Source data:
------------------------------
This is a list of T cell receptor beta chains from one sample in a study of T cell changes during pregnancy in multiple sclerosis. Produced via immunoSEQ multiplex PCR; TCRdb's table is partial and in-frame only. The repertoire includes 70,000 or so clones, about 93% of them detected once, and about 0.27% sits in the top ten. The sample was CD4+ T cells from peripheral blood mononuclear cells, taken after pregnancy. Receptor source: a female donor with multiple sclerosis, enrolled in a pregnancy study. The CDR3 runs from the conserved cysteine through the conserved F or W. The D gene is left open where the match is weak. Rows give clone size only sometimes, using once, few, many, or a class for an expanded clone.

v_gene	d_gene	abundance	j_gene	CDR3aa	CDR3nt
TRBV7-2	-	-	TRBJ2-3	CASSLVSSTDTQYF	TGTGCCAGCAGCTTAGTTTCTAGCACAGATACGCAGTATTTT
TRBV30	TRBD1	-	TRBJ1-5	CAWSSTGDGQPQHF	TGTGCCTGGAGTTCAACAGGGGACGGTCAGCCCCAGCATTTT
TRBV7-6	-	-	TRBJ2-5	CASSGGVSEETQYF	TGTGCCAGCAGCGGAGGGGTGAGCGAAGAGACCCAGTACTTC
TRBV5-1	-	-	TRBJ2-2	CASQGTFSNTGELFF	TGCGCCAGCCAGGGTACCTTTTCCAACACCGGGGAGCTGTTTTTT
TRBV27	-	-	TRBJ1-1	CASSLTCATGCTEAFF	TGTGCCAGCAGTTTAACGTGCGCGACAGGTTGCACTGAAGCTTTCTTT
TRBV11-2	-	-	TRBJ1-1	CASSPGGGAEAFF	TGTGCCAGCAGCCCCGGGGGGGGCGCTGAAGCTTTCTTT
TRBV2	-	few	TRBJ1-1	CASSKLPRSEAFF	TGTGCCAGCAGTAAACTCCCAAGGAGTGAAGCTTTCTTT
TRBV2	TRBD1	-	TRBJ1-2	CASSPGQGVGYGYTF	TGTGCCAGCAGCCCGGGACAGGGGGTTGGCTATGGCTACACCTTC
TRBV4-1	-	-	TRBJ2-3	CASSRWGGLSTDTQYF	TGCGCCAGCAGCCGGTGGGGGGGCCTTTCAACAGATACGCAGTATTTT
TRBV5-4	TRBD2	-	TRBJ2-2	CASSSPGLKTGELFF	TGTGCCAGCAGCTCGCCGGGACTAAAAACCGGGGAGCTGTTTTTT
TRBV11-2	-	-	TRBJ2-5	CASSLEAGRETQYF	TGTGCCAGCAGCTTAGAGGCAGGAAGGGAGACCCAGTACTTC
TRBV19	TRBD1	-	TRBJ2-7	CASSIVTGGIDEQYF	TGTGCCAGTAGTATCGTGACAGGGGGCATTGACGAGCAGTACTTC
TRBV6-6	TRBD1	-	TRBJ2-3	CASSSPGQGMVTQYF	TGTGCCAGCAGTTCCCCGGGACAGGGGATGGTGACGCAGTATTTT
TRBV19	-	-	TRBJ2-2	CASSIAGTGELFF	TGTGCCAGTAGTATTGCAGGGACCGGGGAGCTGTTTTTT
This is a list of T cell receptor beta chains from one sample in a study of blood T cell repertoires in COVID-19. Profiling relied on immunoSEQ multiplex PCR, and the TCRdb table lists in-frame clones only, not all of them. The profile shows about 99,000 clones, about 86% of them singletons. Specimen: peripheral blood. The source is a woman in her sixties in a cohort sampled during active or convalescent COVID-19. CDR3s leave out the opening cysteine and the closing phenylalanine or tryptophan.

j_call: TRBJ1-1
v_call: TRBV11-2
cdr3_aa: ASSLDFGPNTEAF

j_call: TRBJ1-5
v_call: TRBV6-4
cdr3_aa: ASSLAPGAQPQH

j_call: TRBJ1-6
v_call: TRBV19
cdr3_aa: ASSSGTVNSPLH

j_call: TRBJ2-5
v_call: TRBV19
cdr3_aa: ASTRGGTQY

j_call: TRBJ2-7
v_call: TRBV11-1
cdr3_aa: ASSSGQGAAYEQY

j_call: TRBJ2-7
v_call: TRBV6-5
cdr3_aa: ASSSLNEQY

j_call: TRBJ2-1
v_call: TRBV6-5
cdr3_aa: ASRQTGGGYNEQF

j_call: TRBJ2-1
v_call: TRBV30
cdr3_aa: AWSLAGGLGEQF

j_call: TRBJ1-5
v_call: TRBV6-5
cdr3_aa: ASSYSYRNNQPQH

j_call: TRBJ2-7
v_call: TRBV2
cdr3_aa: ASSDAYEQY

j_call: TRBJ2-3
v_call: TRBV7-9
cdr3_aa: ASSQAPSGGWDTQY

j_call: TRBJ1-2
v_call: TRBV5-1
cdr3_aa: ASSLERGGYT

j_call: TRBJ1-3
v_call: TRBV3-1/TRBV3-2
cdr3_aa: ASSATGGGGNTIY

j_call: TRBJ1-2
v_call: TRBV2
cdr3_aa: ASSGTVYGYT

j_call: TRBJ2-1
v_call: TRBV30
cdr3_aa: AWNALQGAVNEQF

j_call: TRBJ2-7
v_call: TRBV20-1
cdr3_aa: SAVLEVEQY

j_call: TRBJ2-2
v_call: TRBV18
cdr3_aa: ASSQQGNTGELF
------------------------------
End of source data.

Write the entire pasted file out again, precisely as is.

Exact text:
This is a list of T cell receptor beta chains from one sample in a study of T cell changes during pregnancy in multiple sclerosis. Produced via immunoSEQ multiplex PCR; TCRdb's table is partial and in-frame only. The repertoire includes 70,000 or so clones, about 93% of them detected once, and about 0.27% sits in the top ten. The sample was CD4+ T cells from peripheral blood mononuclear cells, taken after pregnancy. Receptor source: a female donor with multiple sclerosis, enrolled in a pregnancy study. The CDR3 runs from the conserved cysteine through the conserved F or W. The D gene is left open where the match is weak. Rows give clone size only sometimes, using once, few, many, or a class for an expanded clone.

v_gene	d_gene	abundance	j_gene	CDR3aa	CDR3nt
TRBV7-2	-	-	TRBJ2-3	CASSLVSSTDTQYF	TGTGCCAGCAGCTTAGTTTCTAGCACAGATACGCAGTATTTT
TRBV30	TRBD1	-	TRBJ1-5	CAWSSTGDGQPQHF	TGTGCCTGGAGTTCAACAGGGGACGGTCAGCCCCAGCATTTT
TRBV7-6	-	-	TRBJ2-5	CASSGGVSEETQYF	TGTGCCAGCAGCGGAGGGGTGAGCGAAGAGACCCAGTACTTC
TRBV5-1	-	-	TRBJ2-2	CASQGTFSNTGELFF	TGCGCCAGCCAGGGTACCTTTTCCAACACCGGGGAGCTGTTTTTT
TRBV27	-	-	TRBJ1-1	CASSLTCATGCTEAFF	TGTGCCAGCAGTTTAACGTGCGCGACAGGTTGCACTGAAGCTTTCTTT
TRBV11-2	-	-	TRBJ1-1	CASSPGGGAEAFF	TGTGCCAGCAGCCCCGGGGGGGGCGCTGAAGCTTTCTTT
TRBV2	-	few	TRBJ1-1	CASSKLPRSEAFF	TGTGCCAGCAGTAAACTCCCAAGGAGTGAAGCTTTCTTT
TRBV2	TRBD1	-	TRBJ1-2	CASSPGQGVGYGYTF	TGTGCCAGCAGCCCGGGACAGGGGGTTGGCTATGGCTACACCTTC
TRBV4-1	-	-	TRBJ2-3	CASSRWGGLSTDTQYF	TGCGCCAGCAGCCGGTGGGGGGGCCTTTCAACAGATACGCAGTATTTT
TRBV5-4	TRBD2	-	TRBJ2-2	CASSSPGLKTGELFF	TGTGCCAGCAGCTCGCCGGGACTAAAAACCGGGGAGCTGTTTTTT
TRBV11-2	-	-	TRBJ2-5	CASSLEAGRETQYF	TGTGCCAGCAGCTTAGAGGCAGGAAGGGAGACCCAGTACTTC
TRBV19	TRBD1	-	TRBJ2-7	CASSIVTGGIDEQYF	TGTGCCAGTAGTATCGTGACAGGGGGCATTGACGAGCAGTACTTC
TRBV6-6	TRBD1	-	TRBJ2-3	CASSSPGQGMVTQYF	TGTGCCAGCAGTTCCCCGGGACAGGGGATGGTGACGCAGTATTTT
TRBV19	-	-	TRBJ2-2	CASSIAGTGELFF	TGTGCCAGTAGTATTGCAGGGACCGGGGAGCTGTTTTTT
This is a list of T cell receptor beta chains from one sample in a study of blood T cell repertoires in COVID-19. Profiling relied on immunoSEQ multiplex PCR, and the TCRdb table lists in-frame clones only, not all of them. The profile shows about 99,000 clones, about 86% of them singletons. Specimen: peripheral blood. The source is a woman in her sixties in a cohort sampled during active or convalescent COVID-19. CDR3s leave out the opening cysteine and the closing phenylalanine or tryptophan.

j_call: TRBJ1-1
v_call: TRBV11-2
cdr3_aa: ASSLDFGPNTEAF

j_call: TRBJ1-5
v_call: TRBV6-4
cdr3_aa: ASSLAPGAQPQH

j_call: TRBJ1-6
v_call: TRBV19
cdr3_aa: ASSSGTVNSPLH

j_call: TRBJ2-5
v_call: TRBV19
cdr3_aa: ASTRGGTQY

j_call: TRBJ2-7
v_call: TRBV11-1
cdr3_aa: ASSSGQGAAYEQY

j_call: TRBJ2-7
v_call: TRBV6-5
cdr3_aa: ASSSLNEQY

j_call: TRBJ2-1
v_call: TRBV6-5
cdr3_aa: ASRQTGGGYNEQF

j_call: TRBJ2-1
v_call: TRBV30
cdr3_aa: AWSLAGGLGEQF

j_call: TRBJ1-5
v_call: TRBV6-5
cdr3_aa: ASSYSYRNNQPQH

j_call: TRBJ2-7
v_call: TRBV2
cdr3_aa: ASSDAYEQY

j_call: TRBJ2-3
v_call: TRBV7-9
cdr3_aa: ASSQAPSGGWDTQY

j_call: TRBJ1-2
v_call: TRBV5-1
cdr3_aa: ASSLERGGYT

j_call: TRBJ1-3
v_call: TRBV3-1/TRBV3-2
cdr3_aa: ASSATGGGGNTIY

j_call: TRBJ1-2
v_call: TRBV2
cdr3_aa: ASSGTVYGYT

j_call: TRBJ2-1
v_call: TRBV30
cdr3_aa: AWNALQGAVNEQF

j_call: TRBJ2-7
v_call: TRBV20-1
cdr3_aa: SAVLEVEQY

j_call: TRBJ2-2
v_call: TRBV18
cdr3_aa: ASSQQGNTGELF